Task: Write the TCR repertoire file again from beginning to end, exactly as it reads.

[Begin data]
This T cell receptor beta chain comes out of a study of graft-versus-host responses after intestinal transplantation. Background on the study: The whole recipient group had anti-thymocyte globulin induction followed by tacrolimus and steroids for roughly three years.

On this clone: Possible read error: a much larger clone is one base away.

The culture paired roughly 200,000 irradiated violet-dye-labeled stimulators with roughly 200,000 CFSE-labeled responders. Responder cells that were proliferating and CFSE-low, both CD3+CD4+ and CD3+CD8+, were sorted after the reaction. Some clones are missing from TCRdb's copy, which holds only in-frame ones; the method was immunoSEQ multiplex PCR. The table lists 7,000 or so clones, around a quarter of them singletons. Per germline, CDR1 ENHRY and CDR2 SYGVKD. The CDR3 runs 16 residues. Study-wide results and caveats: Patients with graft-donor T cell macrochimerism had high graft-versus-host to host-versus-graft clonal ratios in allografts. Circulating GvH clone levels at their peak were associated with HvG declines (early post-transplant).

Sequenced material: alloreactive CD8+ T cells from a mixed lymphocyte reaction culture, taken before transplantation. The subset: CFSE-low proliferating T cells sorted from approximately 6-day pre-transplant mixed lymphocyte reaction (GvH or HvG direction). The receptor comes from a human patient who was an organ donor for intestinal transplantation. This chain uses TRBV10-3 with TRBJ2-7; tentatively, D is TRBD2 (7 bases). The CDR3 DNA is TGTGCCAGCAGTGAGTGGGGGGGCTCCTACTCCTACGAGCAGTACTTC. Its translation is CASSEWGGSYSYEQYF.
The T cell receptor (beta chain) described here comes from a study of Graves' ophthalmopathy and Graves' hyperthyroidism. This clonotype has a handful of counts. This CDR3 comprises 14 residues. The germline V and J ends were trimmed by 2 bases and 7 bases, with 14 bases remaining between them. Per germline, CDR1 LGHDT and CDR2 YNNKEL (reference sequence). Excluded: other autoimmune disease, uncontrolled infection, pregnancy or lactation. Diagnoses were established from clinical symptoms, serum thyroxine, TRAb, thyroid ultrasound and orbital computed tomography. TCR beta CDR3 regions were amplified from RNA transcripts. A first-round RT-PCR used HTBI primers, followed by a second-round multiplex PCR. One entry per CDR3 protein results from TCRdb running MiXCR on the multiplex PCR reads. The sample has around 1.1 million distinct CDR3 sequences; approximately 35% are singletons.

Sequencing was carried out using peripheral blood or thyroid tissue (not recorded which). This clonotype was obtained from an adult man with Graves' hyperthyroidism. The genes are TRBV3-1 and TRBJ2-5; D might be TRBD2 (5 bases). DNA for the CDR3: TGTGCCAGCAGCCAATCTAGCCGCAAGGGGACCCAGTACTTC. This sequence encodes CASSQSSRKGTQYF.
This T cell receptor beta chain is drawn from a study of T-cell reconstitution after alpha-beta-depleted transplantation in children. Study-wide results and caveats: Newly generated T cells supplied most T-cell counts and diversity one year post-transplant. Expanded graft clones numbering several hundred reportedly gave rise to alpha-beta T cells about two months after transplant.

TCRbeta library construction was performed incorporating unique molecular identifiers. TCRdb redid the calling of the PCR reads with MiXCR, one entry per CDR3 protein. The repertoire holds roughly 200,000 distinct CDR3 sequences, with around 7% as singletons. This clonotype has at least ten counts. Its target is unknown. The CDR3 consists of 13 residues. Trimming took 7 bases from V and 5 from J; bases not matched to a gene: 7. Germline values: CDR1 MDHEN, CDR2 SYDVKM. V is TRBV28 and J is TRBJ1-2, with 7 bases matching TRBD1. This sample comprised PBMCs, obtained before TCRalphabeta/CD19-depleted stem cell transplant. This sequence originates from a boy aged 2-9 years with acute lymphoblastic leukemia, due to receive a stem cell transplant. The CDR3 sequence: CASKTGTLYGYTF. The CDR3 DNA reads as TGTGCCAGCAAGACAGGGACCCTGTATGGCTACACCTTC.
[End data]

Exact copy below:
This T cell receptor beta chain comes out of a study of graft-versus-host responses after intestinal transplantation. Background on the study: The whole recipient group had anti-thymocyte globulin induction followed by tacrolimus and steroids for roughly three years.

On this clone: Possible read error: a much larger clone is one base away.

The culture paired roughly 200,000 irradiated violet-dye-labeled stimulators with roughly 200,000 CFSE-labeled responders. Responder cells that were proliferating and CFSE-low, both CD3+CD4+ and CD3+CD8+, were sorted after the reaction. Some clones are missing from TCRdb's copy, which holds only in-frame ones; the method was immunoSEQ multiplex PCR. The table lists 7,000 or so clones, around a quarter of them singletons. Per germline, CDR1 ENHRY and CDR2 SYGVKD. The CDR3 runs 16 residues. Study-wide results and caveats: Patients with graft-donor T cell macrochimerism had high graft-versus-host to host-versus-graft clonal ratios in allografts. Circulating GvH clone levels at their peak were associated with HvG declines (early post-transplant).

Sequenced material: alloreactive CD8+ T cells from a mixed lymphocyte reaction culture, taken before transplantation. The subset: CFSE-low proliferating T cells sorted from approximately 6-day pre-transplant mixed lymphocyte reaction (GvH or HvG direction). The receptor comes from a human patient who was an organ donor for intestinal transplantation. This chain uses TRBV10-3 with TRBJ2-7; tentatively, D is TRBD2 (7 bases). The CDR3 DNA is TGTGCCAGCAGTGAGTGGGGGGGCTCCTACTCCTACGAGCAGTACTTC. Its translation is CASSEWGGSYSYEQYF.
The T cell receptor (beta chain) described here comes from a study of Graves' ophthalmopathy and Graves' hyperthyroidism. This clonotype has a handful of counts. This CDR3 comprises 14 residues. The germline V and J ends were trimmed by 2 bases and 7 bases, with 14 bases remaining between them. Per germline, CDR1 LGHDT and CDR2 YNNKEL (reference sequence). Excluded: other autoimmune disease, uncontrolled infection, pregnancy or lactation. Diagnoses were established from clinical symptoms, serum thyroxine, TRAb, thyroid ultrasound and orbital computed tomography. TCR beta CDR3 regions were amplified from RNA transcripts. A first-round RT-PCR used HTBI primers, followed by a second-round multiplex PCR. One entry per CDR3 protein results from TCRdb running MiXCR on the multiplex PCR reads. The sample has around 1.1 million distinct CDR3 sequences; approximately 35% are singletons.

Sequencing was carried out using peripheral blood or thyroid tissue (not recorded which). This clonotype was obtained from an adult man with Graves' hyperthyroidism. The genes are TRBV3-1 and TRBJ2-5; D might be TRBD2 (5 bases). DNA for the CDR3: TGTGCCAGCAGCCAATCTAGCCGCAAGGGGACCCAGTACTTC. This sequence encodes CASSQSSRKGTQYF.
This T cell receptor beta chain is drawn from a study of T-cell reconstitution after alpha-beta-depleted transplantation in children. Study-wide results and caveats: Newly generated T cells supplied most T-cell counts and diversity one year post-transplant. Expanded graft clones numbering several hundred reportedly gave rise to alpha-beta T cells about two months after transplant.

TCRbeta library construction was performed incorporating unique molecular identifiers. TCRdb redid the calling of the PCR reads with MiXCR, one entry per CDR3 protein. The repertoire holds roughly 200,000 distinct CDR3 sequences, with around 7% as singletons. This clonotype has at least ten counts. Its target is unknown. The CDR3 consists of 13 residues. Trimming took 7 bases from V and 5 from J; bases not matched to a gene: 7. Germline values: CDR1 MDHEN, CDR2 SYDVKM. V is TRBV28 and J is TRBJ1-2, with 7 bases matching TRBD1. This sample comprised PBMCs, obtained before TCRalphabeta/CD19-depleted stem cell transplant. This sequence originates from a boy aged 2-9 years with acute lymphoblastic leukemia, due to receive a stem cell transplant. The CDR3 sequence: CASKTGTLYGYTF. The CDR3 DNA reads as TGTGCCAGCAAGACAGGGACCCTGTATGGCTACACCTTC.